Best Practices for WordPress Plugins

Plugins, the Good, the Bad and the Great


There is a very good chance that if you’ve worked with us at Smellycat Productions at some point over the course of the last the year, that your website was built on the WordPress platform. For those whom we haven’t had the pleasure and opportunity to work with, WordPress is an open source (free) community driven project and platform that originally gained popularity for Blogging back in 2003 when it was first released. Over the course of 9 years and a whole lot of sleepless nights, billions of energy drinks, and trillions of cups of coffee it has become so much more and continues to grow each and every day. Currently WordPress is roughly about 20% of the internet, which is really quite a large share given just how big the web has become.

WordPress is great because it allows our Customers to actively participate with their website(which we definitely recommend), which in the old days was not the easiest thing in the world to do if you didn’t understand html, css or php. You can easily create new pages with content, as well as blog posts to engage and inform your customers and followers. The possibilities are endless and if you can dream it, there is likely already developers making it into a Plugin. If you’ve heard of WordPress before, there is likely a chance you’ve heard this word. To keep it simple, a Plugin is a way to extend WordPress and its abilities beyond the basics of what comes on the base install. Plugins come in all sorts of shapes, sizes and functionalities. They can range from something as simple as some simple social icons added to your site to complex Shopping Carts for E-Commerce. Sounds like serenading harps, magical unicorns, and rainbows with pots of gold at the end right?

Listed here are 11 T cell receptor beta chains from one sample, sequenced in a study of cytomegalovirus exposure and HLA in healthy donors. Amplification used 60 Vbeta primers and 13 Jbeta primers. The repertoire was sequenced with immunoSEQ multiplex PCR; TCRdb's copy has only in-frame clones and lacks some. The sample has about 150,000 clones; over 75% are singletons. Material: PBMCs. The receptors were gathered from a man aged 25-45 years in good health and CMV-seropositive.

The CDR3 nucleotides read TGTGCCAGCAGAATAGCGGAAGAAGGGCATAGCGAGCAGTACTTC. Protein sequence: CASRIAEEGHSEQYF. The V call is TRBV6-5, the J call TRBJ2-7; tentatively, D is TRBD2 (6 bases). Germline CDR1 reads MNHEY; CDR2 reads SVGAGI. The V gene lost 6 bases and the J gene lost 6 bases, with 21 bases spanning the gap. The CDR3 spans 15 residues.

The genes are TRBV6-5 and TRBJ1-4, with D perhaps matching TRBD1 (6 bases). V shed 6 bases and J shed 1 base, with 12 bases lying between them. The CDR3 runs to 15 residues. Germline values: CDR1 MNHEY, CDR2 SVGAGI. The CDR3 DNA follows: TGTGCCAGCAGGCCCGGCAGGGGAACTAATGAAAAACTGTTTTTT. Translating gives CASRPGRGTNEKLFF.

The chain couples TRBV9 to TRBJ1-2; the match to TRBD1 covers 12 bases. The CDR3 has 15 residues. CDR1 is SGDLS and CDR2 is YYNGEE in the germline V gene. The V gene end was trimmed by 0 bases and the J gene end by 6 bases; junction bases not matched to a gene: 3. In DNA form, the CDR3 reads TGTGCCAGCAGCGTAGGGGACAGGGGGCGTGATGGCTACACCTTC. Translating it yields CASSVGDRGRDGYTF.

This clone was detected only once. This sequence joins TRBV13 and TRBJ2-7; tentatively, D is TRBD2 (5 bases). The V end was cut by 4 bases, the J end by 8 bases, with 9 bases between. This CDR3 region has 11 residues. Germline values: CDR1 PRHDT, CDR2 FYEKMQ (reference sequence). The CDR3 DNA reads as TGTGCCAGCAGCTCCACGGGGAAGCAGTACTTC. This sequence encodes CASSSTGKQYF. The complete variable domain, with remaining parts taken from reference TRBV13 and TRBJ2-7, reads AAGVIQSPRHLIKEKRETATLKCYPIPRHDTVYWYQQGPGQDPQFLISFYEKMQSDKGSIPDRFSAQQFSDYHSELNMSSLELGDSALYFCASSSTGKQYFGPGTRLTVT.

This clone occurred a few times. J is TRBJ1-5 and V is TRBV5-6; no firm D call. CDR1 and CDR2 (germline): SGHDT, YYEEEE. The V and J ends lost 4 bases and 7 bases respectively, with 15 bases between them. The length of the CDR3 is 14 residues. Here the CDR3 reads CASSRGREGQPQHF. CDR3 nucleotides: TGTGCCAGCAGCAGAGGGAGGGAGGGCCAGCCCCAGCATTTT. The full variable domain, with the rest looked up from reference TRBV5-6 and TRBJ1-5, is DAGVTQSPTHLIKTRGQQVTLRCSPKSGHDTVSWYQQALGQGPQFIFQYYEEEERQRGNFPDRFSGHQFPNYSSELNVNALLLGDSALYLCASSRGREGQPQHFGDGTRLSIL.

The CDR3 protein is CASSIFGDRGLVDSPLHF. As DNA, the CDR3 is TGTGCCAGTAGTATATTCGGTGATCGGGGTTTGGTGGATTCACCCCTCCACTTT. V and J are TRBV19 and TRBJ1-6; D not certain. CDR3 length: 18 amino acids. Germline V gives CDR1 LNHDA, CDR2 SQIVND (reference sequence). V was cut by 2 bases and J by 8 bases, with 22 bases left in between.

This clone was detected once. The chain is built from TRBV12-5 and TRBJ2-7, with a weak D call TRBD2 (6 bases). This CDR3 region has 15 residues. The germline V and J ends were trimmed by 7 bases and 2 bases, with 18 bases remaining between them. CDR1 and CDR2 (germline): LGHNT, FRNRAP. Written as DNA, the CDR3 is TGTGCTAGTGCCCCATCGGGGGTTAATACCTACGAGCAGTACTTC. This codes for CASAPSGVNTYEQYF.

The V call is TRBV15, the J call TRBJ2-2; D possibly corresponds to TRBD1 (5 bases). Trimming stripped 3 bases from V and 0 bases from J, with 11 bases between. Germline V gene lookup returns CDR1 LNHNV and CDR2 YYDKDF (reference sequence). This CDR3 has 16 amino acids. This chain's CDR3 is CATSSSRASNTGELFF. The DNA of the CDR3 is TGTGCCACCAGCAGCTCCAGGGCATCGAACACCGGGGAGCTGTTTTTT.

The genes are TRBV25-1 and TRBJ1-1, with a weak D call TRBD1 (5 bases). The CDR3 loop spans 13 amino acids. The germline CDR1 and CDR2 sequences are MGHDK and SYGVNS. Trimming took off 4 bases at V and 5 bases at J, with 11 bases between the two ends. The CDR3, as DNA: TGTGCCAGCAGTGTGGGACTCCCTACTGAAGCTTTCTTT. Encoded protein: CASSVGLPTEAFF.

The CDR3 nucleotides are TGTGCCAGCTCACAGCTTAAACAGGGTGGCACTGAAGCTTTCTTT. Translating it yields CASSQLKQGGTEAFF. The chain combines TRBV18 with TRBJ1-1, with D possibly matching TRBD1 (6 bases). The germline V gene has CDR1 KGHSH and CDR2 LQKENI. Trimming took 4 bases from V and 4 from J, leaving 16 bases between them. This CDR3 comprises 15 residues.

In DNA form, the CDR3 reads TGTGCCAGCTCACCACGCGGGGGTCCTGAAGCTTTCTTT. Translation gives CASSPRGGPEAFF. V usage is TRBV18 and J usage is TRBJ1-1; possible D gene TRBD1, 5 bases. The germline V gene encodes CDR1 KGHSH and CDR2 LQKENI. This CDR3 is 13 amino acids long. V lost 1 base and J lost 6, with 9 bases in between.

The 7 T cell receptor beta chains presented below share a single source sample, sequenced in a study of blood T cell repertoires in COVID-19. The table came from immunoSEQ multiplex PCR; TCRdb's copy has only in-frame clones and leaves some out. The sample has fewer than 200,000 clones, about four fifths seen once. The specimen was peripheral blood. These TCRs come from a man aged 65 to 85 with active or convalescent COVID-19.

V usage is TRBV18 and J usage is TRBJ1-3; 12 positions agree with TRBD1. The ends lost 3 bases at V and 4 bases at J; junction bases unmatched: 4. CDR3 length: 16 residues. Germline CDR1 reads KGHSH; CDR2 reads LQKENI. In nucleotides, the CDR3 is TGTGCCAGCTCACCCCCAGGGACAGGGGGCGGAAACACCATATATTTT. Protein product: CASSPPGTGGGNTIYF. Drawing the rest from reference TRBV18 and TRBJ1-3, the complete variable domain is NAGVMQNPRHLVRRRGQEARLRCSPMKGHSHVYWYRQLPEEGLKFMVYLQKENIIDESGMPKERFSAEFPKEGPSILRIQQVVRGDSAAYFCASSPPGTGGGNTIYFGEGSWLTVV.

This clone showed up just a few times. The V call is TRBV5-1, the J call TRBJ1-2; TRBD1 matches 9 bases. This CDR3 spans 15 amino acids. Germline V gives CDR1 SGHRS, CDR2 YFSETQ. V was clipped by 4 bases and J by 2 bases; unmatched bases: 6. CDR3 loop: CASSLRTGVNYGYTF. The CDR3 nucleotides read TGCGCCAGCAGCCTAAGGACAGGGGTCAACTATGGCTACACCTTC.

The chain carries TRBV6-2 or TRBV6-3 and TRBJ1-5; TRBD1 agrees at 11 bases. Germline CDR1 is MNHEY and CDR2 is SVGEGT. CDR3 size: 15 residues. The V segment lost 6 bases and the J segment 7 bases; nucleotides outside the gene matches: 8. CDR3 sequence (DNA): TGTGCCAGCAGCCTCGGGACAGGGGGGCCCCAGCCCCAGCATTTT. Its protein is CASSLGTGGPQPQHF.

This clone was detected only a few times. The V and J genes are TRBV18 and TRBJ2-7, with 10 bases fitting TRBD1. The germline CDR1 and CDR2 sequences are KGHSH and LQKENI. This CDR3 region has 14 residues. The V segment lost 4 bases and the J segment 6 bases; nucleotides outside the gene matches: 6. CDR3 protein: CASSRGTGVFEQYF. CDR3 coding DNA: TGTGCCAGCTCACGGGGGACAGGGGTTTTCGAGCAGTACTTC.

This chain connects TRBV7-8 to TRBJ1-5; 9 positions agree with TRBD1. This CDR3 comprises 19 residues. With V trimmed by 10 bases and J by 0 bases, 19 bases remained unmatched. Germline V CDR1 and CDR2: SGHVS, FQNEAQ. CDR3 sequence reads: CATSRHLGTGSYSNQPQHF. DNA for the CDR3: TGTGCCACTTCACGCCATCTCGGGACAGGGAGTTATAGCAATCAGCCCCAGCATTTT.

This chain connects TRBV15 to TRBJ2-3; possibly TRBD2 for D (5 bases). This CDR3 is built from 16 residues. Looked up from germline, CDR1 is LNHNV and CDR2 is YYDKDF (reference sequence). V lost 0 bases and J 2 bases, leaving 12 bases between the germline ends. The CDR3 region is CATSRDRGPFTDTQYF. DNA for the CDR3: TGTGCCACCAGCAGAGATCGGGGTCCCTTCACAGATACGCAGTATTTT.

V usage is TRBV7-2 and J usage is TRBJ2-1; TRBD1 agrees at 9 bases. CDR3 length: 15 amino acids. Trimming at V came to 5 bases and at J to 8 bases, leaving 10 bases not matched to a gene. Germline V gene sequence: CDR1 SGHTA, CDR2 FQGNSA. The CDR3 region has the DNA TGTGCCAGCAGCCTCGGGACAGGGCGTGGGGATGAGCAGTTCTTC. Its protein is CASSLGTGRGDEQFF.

The answer currently, is Yes and No (probably not the answer your were hoping for). WordPress is open source and community driven(99.99% are unpaid and donating their free time to the project), so it’s hard for core contributors to monitor each and every thing submitted to the repository, especially older plugins. Things have certainly improved over the last couple years, and huge strides have been made, but some cautions and considerations should be taken, before you “just download and install” a plugin. The state of the current system is beginning early revisions and will continue to improve, but for now what should you do?